Sunday, April 29, 2012

A Shipboard Ball

A dance on a ship, probably 1850s or 60s.

I was looking for uses of the the phrase "tripping on the light, fantastic toe," when I came across this description of  preparations for a ball on board a ship. I was amused by the idea of a bayonet chandelier. Several Civil War memoirs have mentioned using a bayonet to hold a candle. Apparently, building candlesticks and chandeliers from bayonets was more of a nineteenth century custom than I had realized.

The following lines are from an account of shipboard ball in the late 1830s:
On the following day our crew were actively employed from the earlier part of the day in fitting up and dressing the ship, for the purpose of holding a ball on board. The colors of different nations were tastefully arranged in gay festoons; those of America and England being placed in the most conspicuous situation in the centre. A kind of chandelier was arranged, formed of round hoops, covered with different colored bunting, and bayonets fastened to the same, pointed downwards, so that the upper parts of them were made to receive the candles, in the form of a candlestick.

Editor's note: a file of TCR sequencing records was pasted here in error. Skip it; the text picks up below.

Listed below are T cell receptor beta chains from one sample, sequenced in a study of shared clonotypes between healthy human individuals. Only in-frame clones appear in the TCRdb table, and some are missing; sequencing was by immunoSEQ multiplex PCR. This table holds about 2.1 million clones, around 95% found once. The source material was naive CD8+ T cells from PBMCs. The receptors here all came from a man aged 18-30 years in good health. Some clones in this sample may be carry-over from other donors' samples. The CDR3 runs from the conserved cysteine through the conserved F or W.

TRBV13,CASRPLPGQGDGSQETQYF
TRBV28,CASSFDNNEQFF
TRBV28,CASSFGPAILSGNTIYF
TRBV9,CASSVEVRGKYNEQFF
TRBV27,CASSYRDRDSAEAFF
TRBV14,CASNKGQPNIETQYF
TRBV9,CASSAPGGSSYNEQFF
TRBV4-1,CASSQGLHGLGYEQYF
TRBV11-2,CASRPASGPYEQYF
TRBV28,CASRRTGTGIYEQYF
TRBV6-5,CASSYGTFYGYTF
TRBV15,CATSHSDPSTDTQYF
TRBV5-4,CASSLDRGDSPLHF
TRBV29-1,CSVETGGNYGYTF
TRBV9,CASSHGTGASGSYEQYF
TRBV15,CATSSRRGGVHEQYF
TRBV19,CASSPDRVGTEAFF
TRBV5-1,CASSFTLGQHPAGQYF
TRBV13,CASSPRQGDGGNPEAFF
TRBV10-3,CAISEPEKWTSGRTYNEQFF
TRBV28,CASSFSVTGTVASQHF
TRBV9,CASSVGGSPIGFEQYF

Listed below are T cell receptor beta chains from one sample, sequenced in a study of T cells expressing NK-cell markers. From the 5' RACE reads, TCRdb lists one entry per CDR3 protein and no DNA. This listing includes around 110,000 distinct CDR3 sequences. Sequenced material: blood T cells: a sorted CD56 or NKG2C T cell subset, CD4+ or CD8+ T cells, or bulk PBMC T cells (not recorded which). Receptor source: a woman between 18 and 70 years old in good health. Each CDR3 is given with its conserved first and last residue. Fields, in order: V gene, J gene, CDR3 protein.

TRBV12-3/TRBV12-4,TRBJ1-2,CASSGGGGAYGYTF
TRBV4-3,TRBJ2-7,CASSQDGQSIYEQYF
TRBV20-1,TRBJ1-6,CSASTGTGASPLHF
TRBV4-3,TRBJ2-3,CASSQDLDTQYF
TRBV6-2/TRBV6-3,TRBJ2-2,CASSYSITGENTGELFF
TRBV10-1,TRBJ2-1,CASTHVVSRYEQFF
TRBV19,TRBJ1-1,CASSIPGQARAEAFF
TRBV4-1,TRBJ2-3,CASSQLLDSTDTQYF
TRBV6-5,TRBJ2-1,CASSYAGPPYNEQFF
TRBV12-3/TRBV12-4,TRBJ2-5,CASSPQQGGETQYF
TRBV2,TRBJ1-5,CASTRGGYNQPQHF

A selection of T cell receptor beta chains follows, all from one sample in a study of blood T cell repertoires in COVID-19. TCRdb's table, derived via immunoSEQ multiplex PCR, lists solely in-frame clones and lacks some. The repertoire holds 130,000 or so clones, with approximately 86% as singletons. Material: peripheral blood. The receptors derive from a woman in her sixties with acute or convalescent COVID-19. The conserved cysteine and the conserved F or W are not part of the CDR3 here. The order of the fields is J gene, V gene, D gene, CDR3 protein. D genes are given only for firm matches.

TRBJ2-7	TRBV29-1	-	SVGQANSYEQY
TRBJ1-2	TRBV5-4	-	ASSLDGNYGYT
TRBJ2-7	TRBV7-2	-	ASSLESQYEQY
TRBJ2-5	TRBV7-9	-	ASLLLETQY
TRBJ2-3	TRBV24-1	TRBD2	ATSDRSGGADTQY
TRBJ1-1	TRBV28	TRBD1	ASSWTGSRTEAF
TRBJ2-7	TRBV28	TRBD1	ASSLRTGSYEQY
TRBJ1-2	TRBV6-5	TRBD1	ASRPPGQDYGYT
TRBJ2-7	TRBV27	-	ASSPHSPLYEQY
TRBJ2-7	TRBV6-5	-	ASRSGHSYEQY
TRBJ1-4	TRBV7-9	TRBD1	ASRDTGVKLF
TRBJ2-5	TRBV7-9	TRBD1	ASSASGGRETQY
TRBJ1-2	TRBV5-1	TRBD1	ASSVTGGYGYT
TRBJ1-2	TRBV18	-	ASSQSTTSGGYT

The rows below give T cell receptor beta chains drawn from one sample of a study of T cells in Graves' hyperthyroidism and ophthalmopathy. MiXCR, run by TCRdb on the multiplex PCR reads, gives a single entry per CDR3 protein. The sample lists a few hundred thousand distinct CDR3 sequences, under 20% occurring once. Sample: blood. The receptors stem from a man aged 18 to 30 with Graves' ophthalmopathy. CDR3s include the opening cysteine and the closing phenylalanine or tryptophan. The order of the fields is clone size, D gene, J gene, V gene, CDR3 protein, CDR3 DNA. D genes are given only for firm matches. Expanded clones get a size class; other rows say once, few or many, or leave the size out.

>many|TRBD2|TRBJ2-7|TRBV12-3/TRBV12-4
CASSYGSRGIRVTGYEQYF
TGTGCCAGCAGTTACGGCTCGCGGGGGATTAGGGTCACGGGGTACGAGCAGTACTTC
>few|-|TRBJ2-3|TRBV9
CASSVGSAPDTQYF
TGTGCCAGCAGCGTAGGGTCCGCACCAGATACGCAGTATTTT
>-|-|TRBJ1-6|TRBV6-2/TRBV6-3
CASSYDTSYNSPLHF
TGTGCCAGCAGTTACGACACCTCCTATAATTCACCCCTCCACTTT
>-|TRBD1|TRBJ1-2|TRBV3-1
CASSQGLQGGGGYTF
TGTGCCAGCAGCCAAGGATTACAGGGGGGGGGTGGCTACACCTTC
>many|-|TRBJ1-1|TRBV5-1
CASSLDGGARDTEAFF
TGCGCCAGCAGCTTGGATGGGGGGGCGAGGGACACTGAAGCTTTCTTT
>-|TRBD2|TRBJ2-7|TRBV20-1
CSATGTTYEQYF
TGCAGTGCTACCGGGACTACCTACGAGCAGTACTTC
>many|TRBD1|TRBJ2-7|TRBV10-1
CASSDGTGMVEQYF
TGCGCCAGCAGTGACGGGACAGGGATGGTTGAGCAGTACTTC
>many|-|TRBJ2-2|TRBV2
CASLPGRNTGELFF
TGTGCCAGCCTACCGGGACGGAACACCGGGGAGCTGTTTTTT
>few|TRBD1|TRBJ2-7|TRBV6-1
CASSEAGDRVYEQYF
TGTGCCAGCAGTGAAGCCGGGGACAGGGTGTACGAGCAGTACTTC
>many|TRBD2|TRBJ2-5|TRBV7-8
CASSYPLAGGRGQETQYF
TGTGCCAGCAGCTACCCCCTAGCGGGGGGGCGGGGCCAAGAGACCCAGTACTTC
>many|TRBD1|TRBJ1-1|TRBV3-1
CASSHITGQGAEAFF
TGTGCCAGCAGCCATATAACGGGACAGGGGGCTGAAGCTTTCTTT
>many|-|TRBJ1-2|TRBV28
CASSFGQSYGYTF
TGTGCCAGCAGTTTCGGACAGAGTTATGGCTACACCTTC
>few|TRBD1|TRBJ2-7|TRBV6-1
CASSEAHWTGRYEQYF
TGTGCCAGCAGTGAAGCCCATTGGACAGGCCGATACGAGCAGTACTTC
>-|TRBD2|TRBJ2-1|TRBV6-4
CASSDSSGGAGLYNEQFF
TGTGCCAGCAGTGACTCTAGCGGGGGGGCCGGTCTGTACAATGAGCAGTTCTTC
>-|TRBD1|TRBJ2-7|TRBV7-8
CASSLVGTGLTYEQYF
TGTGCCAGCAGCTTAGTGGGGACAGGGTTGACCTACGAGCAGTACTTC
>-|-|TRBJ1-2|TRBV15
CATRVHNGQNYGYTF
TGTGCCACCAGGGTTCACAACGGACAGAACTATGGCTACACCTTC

Every fanciful ornament that could possibly be mustered was put in requisition to give a coloring to the scene, which was picturesque in the extreme, more especially when lighted up on the quarter-deck, for the purpose of accommodating those of our visitors who felt inclined to amuse themselves on the light, fantastic toe. 

(Cruise of the Frigate Columbia around the world, under the command of Commodore George C. Read, in 1838, 1839, and 1840. By William Meacham Murrell, one of the crew. Boston Benjamin B. Mussey. 1840. p.139-140.)

A reproduction Enfield bayonet of the Civil war period.

An elaborate candlestick made of bayonets, French, probably from the 1870s.
A chandelier made of bayonets, Karlsborg, Sweden.

No comments:

Post a Comment